From the various examples that have just been cited, the reader may construct a composite picture of preferred share issues. He will find that they range in their fixed dividend rate from as low as 4% to as high as 10%, with a marked preference among industrials for 7%. He will find that a great majority either are irredeemable or are redeemable at the option of the corporation, and that a small number are protected by sinking funds and by other provisions which make them, for all practical purposes, obligations of the corporation.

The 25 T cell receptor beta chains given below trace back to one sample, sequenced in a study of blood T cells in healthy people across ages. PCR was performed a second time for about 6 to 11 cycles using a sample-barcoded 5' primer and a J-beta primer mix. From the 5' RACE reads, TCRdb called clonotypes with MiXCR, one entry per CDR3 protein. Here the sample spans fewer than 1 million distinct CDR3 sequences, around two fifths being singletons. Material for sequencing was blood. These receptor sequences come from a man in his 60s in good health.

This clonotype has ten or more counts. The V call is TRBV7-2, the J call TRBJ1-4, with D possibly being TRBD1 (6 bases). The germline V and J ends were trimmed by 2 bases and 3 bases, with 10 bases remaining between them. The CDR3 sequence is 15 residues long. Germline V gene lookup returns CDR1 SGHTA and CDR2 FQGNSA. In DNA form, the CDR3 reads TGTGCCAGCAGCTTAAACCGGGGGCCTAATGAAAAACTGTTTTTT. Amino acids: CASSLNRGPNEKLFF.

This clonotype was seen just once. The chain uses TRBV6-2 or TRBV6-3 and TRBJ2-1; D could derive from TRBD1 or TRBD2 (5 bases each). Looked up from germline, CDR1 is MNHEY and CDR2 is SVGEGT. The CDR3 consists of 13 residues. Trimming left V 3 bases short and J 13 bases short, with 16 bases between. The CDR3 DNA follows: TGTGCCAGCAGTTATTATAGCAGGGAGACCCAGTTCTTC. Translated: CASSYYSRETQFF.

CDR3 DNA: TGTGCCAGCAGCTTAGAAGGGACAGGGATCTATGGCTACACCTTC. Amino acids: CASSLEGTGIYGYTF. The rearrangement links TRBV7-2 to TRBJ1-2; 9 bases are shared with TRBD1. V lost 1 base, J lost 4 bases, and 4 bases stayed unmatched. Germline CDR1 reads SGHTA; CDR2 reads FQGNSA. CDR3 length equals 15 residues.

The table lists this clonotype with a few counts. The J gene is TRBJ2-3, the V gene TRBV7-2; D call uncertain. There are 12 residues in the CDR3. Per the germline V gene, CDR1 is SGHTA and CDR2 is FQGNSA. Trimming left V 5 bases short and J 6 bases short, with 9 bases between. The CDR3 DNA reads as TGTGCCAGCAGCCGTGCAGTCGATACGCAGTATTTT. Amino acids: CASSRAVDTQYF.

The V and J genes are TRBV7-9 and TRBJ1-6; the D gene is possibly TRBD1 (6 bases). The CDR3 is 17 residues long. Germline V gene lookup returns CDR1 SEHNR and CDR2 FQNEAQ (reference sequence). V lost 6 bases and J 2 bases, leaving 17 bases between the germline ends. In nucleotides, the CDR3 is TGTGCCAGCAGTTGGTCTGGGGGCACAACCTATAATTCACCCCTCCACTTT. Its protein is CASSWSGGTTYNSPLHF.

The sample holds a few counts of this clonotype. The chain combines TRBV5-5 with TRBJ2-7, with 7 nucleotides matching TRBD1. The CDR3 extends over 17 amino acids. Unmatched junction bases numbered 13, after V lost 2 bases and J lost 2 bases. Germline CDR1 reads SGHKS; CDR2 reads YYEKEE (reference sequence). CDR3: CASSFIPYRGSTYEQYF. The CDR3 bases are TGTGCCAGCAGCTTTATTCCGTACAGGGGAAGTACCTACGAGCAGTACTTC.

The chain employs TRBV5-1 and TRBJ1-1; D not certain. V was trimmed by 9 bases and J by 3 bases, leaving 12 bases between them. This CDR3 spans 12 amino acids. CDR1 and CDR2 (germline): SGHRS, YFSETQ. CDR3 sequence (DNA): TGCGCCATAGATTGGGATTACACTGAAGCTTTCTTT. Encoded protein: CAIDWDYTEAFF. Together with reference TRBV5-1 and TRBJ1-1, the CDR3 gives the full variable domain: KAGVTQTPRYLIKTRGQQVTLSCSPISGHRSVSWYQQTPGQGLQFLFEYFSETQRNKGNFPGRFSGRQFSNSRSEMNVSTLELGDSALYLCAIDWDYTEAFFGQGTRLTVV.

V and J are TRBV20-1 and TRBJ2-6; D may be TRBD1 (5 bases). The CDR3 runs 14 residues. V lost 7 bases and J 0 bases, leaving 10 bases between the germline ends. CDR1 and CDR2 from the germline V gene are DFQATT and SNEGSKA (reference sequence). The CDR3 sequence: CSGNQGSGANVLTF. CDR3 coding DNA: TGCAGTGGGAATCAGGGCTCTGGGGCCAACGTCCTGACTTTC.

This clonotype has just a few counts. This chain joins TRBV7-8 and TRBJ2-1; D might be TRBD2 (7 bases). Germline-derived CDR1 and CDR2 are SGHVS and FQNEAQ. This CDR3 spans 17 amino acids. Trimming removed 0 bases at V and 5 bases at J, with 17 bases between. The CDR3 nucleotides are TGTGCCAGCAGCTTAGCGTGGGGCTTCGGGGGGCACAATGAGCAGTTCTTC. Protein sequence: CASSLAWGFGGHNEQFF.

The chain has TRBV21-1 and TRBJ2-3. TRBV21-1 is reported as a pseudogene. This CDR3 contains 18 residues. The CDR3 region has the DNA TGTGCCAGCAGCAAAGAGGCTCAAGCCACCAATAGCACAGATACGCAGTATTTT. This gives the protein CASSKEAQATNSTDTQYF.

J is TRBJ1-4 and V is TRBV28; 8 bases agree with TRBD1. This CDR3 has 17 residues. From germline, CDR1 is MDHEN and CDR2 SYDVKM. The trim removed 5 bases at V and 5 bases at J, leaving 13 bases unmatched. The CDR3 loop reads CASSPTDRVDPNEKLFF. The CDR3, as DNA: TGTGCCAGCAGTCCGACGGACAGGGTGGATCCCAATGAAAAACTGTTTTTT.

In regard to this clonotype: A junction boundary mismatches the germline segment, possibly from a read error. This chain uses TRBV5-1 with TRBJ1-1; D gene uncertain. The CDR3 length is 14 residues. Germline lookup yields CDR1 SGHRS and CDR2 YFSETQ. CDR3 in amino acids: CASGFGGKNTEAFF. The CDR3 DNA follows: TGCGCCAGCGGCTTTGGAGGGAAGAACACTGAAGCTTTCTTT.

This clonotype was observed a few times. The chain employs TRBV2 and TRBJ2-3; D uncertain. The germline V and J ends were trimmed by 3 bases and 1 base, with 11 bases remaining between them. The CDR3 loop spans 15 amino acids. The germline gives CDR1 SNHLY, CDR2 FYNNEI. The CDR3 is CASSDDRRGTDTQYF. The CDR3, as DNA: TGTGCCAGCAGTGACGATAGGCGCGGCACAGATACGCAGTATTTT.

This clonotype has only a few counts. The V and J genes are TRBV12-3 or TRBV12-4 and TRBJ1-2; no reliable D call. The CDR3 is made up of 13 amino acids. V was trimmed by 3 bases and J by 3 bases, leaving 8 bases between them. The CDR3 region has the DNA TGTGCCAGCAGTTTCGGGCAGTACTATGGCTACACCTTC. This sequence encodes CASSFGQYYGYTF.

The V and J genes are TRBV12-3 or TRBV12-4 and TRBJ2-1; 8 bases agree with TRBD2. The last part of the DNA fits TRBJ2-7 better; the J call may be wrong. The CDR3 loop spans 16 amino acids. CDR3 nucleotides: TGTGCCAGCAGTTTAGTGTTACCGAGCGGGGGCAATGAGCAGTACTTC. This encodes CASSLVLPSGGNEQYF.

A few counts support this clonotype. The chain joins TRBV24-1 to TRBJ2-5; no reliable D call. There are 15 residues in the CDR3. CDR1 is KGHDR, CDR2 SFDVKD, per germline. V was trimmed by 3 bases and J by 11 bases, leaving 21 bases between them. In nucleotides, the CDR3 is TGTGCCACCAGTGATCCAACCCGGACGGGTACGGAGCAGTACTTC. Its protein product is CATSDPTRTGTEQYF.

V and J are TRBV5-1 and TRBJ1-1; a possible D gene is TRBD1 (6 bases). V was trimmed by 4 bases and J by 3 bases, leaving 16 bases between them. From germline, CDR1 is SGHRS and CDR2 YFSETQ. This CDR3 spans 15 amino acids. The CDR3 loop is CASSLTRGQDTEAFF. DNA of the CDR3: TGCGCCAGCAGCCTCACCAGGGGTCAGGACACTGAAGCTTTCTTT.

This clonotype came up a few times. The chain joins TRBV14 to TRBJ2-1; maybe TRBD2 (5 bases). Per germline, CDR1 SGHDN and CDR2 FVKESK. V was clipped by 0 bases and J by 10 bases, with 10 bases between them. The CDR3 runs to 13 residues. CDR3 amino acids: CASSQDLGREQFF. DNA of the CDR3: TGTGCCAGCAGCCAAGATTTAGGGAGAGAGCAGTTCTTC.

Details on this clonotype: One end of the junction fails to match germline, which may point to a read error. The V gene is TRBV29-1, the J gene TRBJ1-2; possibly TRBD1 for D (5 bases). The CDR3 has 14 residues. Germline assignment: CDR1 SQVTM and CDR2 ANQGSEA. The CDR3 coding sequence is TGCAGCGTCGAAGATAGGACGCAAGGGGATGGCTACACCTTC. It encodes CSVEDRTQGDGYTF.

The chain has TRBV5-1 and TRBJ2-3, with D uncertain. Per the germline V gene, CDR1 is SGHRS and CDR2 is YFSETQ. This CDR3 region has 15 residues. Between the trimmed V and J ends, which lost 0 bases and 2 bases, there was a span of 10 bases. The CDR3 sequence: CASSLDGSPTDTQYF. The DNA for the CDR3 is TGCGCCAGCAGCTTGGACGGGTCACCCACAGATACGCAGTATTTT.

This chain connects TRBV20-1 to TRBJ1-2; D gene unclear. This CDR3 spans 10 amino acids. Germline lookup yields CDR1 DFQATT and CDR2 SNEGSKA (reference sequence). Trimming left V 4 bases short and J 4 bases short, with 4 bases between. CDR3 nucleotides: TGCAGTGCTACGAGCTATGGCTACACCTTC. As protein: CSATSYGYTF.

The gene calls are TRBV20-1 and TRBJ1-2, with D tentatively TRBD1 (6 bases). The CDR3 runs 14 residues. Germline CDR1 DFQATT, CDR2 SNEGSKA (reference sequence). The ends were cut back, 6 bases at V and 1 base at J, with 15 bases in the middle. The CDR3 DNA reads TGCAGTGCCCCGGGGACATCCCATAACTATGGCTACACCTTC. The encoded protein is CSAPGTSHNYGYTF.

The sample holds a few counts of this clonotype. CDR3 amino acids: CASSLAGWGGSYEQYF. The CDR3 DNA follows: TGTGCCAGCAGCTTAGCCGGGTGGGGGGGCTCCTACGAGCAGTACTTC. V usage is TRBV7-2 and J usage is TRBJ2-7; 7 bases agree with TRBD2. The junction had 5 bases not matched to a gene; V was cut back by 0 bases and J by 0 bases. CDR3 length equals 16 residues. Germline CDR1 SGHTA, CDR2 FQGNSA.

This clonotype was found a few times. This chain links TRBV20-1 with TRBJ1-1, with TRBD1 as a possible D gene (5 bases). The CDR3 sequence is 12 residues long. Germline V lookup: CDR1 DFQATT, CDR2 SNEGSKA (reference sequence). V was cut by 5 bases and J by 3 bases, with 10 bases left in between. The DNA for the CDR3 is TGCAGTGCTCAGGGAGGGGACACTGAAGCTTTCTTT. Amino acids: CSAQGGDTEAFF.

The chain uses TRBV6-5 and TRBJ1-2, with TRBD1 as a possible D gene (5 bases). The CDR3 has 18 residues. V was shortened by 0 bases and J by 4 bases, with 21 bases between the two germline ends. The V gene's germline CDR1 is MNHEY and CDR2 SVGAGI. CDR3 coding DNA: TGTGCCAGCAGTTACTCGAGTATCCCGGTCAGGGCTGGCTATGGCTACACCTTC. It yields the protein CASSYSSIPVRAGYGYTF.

In the United States comparatively few preference shares are given voting power. In England, and more especially in Canada, the custom is just the reverse. It is, however, becoming more and more common in this country to give preferred shares some contingent voting power so that they may assume control, or at any rate exercise some influence, in case of default of payment of their regular dividends. There are many preferred shares that have some claim on dividends above their fixed rate; these are known as "participating preferred" shares. Special provisions regarding convertibility and redemption are found here and there. In general, it should be noted that shares may be preferred in a great many different respects and forms, and that it is therefore necessary to study each instance of preference separately.